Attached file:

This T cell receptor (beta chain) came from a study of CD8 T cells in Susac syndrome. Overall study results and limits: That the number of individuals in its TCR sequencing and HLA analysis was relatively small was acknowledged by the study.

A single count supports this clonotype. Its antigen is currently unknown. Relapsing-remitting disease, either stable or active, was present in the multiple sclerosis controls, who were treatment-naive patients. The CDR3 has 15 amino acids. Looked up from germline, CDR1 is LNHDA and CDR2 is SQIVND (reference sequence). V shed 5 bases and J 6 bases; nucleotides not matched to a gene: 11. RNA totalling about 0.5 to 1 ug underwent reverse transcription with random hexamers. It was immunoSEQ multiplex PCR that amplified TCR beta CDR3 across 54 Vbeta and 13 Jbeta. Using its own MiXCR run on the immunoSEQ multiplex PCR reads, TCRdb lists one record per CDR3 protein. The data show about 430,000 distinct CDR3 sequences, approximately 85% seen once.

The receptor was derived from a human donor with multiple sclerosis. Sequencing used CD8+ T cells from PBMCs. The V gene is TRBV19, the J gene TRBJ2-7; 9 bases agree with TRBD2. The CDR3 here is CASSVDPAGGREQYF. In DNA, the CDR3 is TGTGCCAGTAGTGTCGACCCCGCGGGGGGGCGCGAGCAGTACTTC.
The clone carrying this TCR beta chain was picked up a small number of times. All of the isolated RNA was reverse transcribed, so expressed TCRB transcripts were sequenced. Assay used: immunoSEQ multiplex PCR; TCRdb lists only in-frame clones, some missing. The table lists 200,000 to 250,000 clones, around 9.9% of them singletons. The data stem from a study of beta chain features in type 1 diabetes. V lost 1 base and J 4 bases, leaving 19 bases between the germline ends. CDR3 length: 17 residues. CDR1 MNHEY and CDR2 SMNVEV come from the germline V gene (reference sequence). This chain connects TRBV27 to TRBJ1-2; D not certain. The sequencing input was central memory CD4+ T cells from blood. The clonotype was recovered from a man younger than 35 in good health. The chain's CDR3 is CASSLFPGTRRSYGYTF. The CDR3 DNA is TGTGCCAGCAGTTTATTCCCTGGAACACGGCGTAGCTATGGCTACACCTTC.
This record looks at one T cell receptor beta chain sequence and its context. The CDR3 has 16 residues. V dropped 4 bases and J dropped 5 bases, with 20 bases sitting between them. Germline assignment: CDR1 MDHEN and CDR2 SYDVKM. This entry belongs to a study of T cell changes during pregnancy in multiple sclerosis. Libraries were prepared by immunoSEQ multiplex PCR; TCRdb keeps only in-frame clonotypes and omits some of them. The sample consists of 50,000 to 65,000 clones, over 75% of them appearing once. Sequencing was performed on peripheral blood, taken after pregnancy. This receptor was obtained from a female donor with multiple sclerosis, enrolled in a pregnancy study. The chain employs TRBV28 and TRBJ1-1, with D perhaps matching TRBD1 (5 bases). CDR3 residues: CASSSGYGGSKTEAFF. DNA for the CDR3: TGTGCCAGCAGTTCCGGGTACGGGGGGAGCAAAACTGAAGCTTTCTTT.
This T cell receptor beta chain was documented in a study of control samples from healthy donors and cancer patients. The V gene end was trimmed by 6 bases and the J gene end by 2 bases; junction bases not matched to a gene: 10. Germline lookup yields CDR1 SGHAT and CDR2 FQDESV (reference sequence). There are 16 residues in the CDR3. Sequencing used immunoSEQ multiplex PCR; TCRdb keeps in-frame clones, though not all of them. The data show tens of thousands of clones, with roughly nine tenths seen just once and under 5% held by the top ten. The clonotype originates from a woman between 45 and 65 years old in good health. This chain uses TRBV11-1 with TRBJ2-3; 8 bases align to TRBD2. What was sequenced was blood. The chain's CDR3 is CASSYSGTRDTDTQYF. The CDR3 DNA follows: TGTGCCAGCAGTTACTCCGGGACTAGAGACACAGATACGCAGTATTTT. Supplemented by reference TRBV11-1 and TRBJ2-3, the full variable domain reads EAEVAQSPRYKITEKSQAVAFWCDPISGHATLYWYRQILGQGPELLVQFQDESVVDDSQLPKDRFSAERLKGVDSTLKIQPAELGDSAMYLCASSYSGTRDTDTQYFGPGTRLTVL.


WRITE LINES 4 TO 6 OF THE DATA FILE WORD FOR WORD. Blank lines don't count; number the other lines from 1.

The clone carrying this TCR beta chain was picked up a small number of times. All of the isolated RNA was reverse transcribed, so expressed TCRB transcripts were sequenced. Assay used: immunoSEQ multiplex PCR; TCRdb lists only in-frame clones, some missing. The table lists 200,000 to 250,000 clones, around 9.9% of them singletons. The data stem from a study of beta chain features in type 1 diabetes. V lost 1 base and J 4 bases, leaving 19 bases between the germline ends. CDR3 length: 17 residues. CDR1 MNHEY and CDR2 SMNVEV come from the germline V gene (reference sequence). This chain connects TRBV27 to TRBJ1-2; D not certain. The sequencing input was central memory CD4+ T cells from blood. The clonotype was recovered from a man younger than 35 in good health. The chain's CDR3 is CASSLFPGTRRSYGYTF. The CDR3 DNA is TGTGCCAGCAGTTTATTCCCTGGAACACGGCGTAGCTATGGCTACACCTTC.
This record looks at one T cell receptor beta chain sequence and its context. The CDR3 has 16 residues. V dropped 4 bases and J dropped 5 bases, with 20 bases sitting between them. Germline assignment: CDR1 MDHEN and CDR2 SYDVKM. This entry belongs to a study of T cell changes during pregnancy in multiple sclerosis. Libraries were prepared by immunoSEQ multiplex PCR; TCRdb keeps only in-frame clonotypes and omits some of them. The sample consists of 50,000 to 65,000 clones, over 75% of them appearing once. Sequencing was performed on peripheral blood, taken after pregnancy. This receptor was obtained from a female donor with multiple sclerosis, enrolled in a pregnancy study. The chain employs TRBV28 and TRBJ1-1, with D perhaps matching TRBD1 (5 bases). CDR3 residues: CASSSGYGGSKTEAFF. DNA for the CDR3: TGTGCCAGCAGTTCCGGGTACGGGGGGAGCAAAACTGAAGCTTTCTTT.
This T cell receptor beta chain was documented in a study of control samples from healthy donors and cancer patients. The V gene end was trimmed by 6 bases and the J gene end by 2 bases; junction bases not matched to a gene: 10. Germline lookup yields CDR1 SGHAT and CDR2 FQDESV (reference sequence). There are 16 residues in the CDR3. Sequencing used immunoSEQ multiplex PCR; TCRdb keeps in-frame clones, though not all of them. The data show tens of thousands of clones, with roughly nine tenths seen just once and under 5% held by the top ten. The clonotype originates from a woman between 45 and 65 years old in good health. This chain uses TRBV11-1 with TRBJ2-3; 8 bases align to TRBD2. What was sequenced was blood. The chain's CDR3 is CASSYSGTRDTDTQYF. The CDR3 DNA follows: TGTGCCAGCAGTTACTCCGGGACTAGAGACACAGATACGCAGTATTTT. Supplemented by reference TRBV11-1 and TRBJ2-3, the full variable domain reads EAEVAQSPRYKITEKSQAVAFWCDPISGHATLYWYRQILGQGPELLVQFQDESVVDDSQLPKDRFSAERLKGVDSTLKIQPAELGDSAMYLCASSYSGTRDTDTQYFGPGTRLTVL.